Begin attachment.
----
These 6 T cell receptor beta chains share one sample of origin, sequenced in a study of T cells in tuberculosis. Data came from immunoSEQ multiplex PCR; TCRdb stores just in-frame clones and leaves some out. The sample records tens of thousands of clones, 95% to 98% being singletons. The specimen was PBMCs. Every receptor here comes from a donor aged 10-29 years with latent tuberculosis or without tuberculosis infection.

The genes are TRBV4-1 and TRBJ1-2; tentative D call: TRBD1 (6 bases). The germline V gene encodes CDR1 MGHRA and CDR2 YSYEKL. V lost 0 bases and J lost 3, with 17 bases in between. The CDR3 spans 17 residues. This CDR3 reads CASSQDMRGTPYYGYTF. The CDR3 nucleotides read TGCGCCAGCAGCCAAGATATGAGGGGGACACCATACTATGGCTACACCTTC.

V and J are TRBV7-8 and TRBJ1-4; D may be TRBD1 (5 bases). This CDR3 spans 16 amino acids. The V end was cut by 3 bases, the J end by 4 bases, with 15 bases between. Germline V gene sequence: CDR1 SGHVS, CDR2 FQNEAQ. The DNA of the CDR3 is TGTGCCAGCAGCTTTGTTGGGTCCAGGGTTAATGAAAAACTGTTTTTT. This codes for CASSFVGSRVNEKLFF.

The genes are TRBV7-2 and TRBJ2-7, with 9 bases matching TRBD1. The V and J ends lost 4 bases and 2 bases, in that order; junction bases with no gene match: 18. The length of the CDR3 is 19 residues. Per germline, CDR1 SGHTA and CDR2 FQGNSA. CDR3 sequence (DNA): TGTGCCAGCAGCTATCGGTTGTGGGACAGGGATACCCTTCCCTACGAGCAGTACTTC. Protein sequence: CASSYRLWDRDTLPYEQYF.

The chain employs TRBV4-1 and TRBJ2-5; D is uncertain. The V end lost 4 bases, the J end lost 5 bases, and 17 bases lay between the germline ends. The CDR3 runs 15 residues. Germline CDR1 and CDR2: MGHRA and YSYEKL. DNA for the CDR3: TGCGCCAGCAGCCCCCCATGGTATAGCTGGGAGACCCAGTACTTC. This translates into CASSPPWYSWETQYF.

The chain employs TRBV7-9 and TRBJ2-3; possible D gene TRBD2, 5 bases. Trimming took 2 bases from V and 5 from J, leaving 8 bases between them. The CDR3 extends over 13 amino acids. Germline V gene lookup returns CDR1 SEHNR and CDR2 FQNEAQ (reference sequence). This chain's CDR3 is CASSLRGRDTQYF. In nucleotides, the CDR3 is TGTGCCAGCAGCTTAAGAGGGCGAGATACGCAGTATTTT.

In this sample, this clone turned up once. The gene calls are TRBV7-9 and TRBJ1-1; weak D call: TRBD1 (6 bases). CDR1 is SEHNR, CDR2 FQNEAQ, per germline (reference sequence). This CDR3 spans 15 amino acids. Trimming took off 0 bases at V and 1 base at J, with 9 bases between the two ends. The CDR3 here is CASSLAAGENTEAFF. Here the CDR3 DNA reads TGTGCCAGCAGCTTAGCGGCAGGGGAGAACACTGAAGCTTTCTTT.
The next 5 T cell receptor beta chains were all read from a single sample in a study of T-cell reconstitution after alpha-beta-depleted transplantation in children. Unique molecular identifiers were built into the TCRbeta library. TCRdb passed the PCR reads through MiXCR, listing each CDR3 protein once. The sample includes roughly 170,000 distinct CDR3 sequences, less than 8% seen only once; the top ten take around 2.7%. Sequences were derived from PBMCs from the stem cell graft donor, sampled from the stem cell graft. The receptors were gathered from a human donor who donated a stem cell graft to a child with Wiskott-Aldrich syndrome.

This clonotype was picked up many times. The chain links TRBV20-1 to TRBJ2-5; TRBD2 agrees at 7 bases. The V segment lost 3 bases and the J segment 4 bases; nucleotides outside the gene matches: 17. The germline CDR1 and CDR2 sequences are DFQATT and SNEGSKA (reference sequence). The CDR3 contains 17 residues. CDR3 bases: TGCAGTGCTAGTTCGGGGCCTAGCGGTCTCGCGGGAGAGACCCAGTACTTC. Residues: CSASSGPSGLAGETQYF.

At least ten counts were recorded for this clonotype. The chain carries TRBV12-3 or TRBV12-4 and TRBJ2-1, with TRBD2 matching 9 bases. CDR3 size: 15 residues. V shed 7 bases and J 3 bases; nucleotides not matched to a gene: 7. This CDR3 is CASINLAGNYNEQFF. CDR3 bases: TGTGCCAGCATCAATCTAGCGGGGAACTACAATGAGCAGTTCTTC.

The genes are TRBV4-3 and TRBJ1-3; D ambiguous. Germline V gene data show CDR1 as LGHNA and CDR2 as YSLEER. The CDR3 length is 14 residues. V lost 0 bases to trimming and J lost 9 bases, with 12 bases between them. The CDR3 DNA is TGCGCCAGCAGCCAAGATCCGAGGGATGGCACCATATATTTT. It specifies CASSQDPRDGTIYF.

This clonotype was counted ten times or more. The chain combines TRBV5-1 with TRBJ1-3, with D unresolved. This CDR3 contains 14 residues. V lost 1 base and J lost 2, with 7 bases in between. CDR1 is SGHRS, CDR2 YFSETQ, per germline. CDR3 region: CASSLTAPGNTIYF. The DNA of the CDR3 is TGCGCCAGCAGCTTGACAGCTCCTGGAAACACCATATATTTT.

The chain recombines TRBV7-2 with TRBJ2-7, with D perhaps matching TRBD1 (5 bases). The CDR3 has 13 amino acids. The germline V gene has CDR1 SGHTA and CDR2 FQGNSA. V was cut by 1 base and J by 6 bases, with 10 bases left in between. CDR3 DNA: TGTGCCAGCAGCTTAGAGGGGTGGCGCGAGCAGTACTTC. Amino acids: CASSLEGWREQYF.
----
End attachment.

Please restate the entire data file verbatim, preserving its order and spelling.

These 6 T cell receptor beta chains share one sample of origin, sequenced in a study of T cells in tuberculosis. Data came from immunoSEQ multiplex PCR; TCRdb stores just in-frame clones and leaves some out. The sample records tens of thousands of clones, 95% to 98% being singletons. The specimen was PBMCs. Every receptor here comes from a donor aged 10-29 years with latent tuberculosis or without tuberculosis infection.

The genes are TRBV4-1 and TRBJ1-2; tentative D call: TRBD1 (6 bases). The germline V gene encodes CDR1 MGHRA and CDR2 YSYEKL. V lost 0 bases and J lost 3, with 17 bases in between. The CDR3 spans 17 residues. This CDR3 reads CASSQDMRGTPYYGYTF. The CDR3 nucleotides read TGCGCCAGCAGCCAAGATATGAGGGGGACACCATACTATGGCTACACCTTC.

V and J are TRBV7-8 and TRBJ1-4; D may be TRBD1 (5 bases). This CDR3 spans 16 amino acids. The V end was cut by 3 bases, the J end by 4 bases, with 15 bases between. Germline V gene sequence: CDR1 SGHVS, CDR2 FQNEAQ. The DNA of the CDR3 is TGTGCCAGCAGCTTTGTTGGGTCCAGGGTTAATGAAAAACTGTTTTTT. This codes for CASSFVGSRVNEKLFF.

The genes are TRBV7-2 and TRBJ2-7, with 9 bases matching TRBD1. The V and J ends lost 4 bases and 2 bases, in that order; junction bases with no gene match: 18. The length of the CDR3 is 19 residues. Per germline, CDR1 SGHTA and CDR2 FQGNSA. CDR3 sequence (DNA): TGTGCCAGCAGCTATCGGTTGTGGGACAGGGATACCCTTCCCTACGAGCAGTACTTC. Protein sequence: CASSYRLWDRDTLPYEQYF.

The chain employs TRBV4-1 and TRBJ2-5; D is uncertain. The V end lost 4 bases, the J end lost 5 bases, and 17 bases lay between the germline ends. The CDR3 runs 15 residues. Germline CDR1 and CDR2: MGHRA and YSYEKL. DNA for the CDR3: TGCGCCAGCAGCCCCCCATGGTATAGCTGGGAGACCCAGTACTTC. This translates into CASSPPWYSWETQYF.

The chain employs TRBV7-9 and TRBJ2-3; possible D gene TRBD2, 5 bases. Trimming took 2 bases from V and 5 from J, leaving 8 bases between them. The CDR3 extends over 13 amino acids. Germline V gene lookup returns CDR1 SEHNR and CDR2 FQNEAQ (reference sequence). This chain's CDR3 is CASSLRGRDTQYF. In nucleotides, the CDR3 is TGTGCCAGCAGCTTAAGAGGGCGAGATACGCAGTATTTT.

In this sample, this clone turned up once. The gene calls are TRBV7-9 and TRBJ1-1; weak D call: TRBD1 (6 bases). CDR1 is SEHNR, CDR2 FQNEAQ, per germline (reference sequence). This CDR3 spans 15 amino acids. Trimming took off 0 bases at V and 1 base at J, with 9 bases between the two ends. The CDR3 here is CASSLAAGENTEAFF. Here the CDR3 DNA reads TGTGCCAGCAGCTTAGCGGCAGGGGAGAACACTGAAGCTTTCTTT.
The next 5 T cell receptor beta chains were all read from a single sample in a study of T-cell reconstitution after alpha-beta-depleted transplantation in children. Unique molecular identifiers were built into the TCRbeta library. TCRdb passed the PCR reads through MiXCR, listing each CDR3 protein once. The sample includes roughly 170,000 distinct CDR3 sequences, less than 8% seen only once; the top ten take around 2.7%. Sequences were derived from PBMCs from the stem cell graft donor, sampled from the stem cell graft. The receptors were gathered from a human donor who donated a stem cell graft to a child with Wiskott-Aldrich syndrome.

This clonotype was picked up many times. The chain links TRBV20-1 to TRBJ2-5; TRBD2 agrees at 7 bases. The V segment lost 3 bases and the J segment 4 bases; nucleotides outside the gene matches: 17. The germline CDR1 and CDR2 sequences are DFQATT and SNEGSKA (reference sequence). The CDR3 contains 17 residues. CDR3 bases: TGCAGTGCTAGTTCGGGGCCTAGCGGTCTCGCGGGAGAGACCCAGTACTTC. Residues: CSASSGPSGLAGETQYF.

At least ten counts were recorded for this clonotype. The chain carries TRBV12-3 or TRBV12-4 and TRBJ2-1, with TRBD2 matching 9 bases. CDR3 size: 15 residues. V shed 7 bases and J 3 bases; nucleotides not matched to a gene: 7. This CDR3 is CASINLAGNYNEQFF. CDR3 bases: TGTGCCAGCATCAATCTAGCGGGGAACTACAATGAGCAGTTCTTC.

The genes are TRBV4-3 and TRBJ1-3; D ambiguous. Germline V gene data show CDR1 as LGHNA and CDR2 as YSLEER. The CDR3 length is 14 residues. V lost 0 bases to trimming and J lost 9 bases, with 12 bases between them. The CDR3 DNA is TGCGCCAGCAGCCAAGATCCGAGGGATGGCACCATATATTTT. It specifies CASSQDPRDGTIYF.

This clonotype was counted ten times or more. The chain combines TRBV5-1 with TRBJ1-3, with D unresolved. This CDR3 contains 14 residues. V lost 1 base and J lost 2, with 7 bases in between. CDR1 is SGHRS, CDR2 YFSETQ, per germline. CDR3 region: CASSLTAPGNTIYF. The DNA of the CDR3 is TGCGCCAGCAGCTTGACAGCTCCTGGAAACACCATATATTTT.

The chain recombines TRBV7-2 with TRBJ2-7, with D perhaps matching TRBD1 (5 bases). The CDR3 has 13 amino acids. The germline V gene has CDR1 SGHTA and CDR2 FQGNSA. V was cut by 1 base and J by 6 bases, with 10 bases left in between. CDR3 DNA: TGTGCCAGCAGCTTAGAGGGGTGGCGCGAGCAGTACTTC. Amino acids: CASSLEGWREQYF.